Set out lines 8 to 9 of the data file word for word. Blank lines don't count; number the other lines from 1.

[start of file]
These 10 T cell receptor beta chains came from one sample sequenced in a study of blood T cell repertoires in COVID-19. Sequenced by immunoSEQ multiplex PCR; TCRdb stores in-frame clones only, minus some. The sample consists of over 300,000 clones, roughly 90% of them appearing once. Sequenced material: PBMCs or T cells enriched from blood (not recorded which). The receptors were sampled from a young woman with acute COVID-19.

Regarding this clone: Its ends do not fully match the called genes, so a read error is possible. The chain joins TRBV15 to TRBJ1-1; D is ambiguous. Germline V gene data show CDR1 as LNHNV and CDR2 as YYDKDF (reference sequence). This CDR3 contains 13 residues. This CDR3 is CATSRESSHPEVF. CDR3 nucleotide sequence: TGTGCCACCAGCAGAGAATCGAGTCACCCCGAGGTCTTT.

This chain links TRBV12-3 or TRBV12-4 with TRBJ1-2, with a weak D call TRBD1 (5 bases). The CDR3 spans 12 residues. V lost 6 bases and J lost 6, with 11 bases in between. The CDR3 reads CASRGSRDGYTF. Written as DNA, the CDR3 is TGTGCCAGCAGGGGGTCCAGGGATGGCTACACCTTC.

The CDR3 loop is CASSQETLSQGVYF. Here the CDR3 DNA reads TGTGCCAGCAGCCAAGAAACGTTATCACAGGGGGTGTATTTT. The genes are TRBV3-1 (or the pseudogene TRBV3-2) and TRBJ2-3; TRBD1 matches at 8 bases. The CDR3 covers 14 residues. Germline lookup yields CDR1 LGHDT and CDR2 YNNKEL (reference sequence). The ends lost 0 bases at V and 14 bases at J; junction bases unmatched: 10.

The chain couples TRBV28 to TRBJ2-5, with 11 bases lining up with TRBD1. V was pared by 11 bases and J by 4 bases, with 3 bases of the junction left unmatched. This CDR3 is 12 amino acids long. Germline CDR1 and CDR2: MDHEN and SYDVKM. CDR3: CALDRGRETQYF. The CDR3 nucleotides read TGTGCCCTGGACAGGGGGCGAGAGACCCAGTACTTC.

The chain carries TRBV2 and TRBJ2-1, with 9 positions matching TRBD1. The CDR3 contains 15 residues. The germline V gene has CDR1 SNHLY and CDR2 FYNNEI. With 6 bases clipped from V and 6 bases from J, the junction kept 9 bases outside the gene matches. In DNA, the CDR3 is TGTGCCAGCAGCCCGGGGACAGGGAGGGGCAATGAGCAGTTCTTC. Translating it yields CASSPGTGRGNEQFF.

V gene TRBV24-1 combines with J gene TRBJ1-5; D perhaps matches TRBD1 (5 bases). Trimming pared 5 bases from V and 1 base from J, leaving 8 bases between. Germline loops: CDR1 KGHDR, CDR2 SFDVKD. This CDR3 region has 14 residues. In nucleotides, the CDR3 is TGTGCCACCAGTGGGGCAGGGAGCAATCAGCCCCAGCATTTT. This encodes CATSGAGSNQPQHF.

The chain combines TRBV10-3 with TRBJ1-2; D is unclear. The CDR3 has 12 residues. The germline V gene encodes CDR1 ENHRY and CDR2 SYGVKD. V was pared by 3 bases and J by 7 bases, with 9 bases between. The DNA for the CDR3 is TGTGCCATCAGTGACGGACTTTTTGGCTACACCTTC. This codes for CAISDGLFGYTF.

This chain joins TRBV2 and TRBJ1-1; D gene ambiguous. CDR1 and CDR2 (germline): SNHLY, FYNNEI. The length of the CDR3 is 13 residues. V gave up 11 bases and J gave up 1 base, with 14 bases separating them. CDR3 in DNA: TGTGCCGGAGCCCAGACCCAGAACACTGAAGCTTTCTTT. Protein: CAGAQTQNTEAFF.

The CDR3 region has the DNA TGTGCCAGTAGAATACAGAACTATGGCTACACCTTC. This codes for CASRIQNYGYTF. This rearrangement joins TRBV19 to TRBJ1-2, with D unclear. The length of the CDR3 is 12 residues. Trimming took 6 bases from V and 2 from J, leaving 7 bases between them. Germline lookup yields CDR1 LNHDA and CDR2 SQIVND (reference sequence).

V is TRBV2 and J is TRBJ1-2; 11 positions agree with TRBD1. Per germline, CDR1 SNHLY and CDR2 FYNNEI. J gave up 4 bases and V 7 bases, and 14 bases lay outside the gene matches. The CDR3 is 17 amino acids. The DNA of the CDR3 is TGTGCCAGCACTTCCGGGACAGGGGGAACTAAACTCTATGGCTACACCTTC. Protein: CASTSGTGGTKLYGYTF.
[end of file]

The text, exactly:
The chain combines TRBV10-3 with TRBJ1-2; D is unclear. The CDR3 has 12 residues. The germline V gene encodes CDR1 ENHRY and CDR2 SYGVKD. V was pared by 3 bases and J by 7 bases, with 9 bases between. The DNA for the CDR3 is TGTGCCATCAGTGACGGACTTTTTGGCTACACCTTC. This codes for CAISDGLFGYTF.

This chain joins TRBV2 and TRBJ1-1; D gene ambiguous. CDR1 and CDR2 (germline): SNHLY, FYNNEI. The length of the CDR3 is 13 residues. V gave up 11 bases and J gave up 1 base, with 14 bases separating them. CDR3 in DNA: TGTGCCGGAGCCCAGACCCAGAACACTGAAGCTTTCTTT. Protein: CAGAQTQNTEAFF.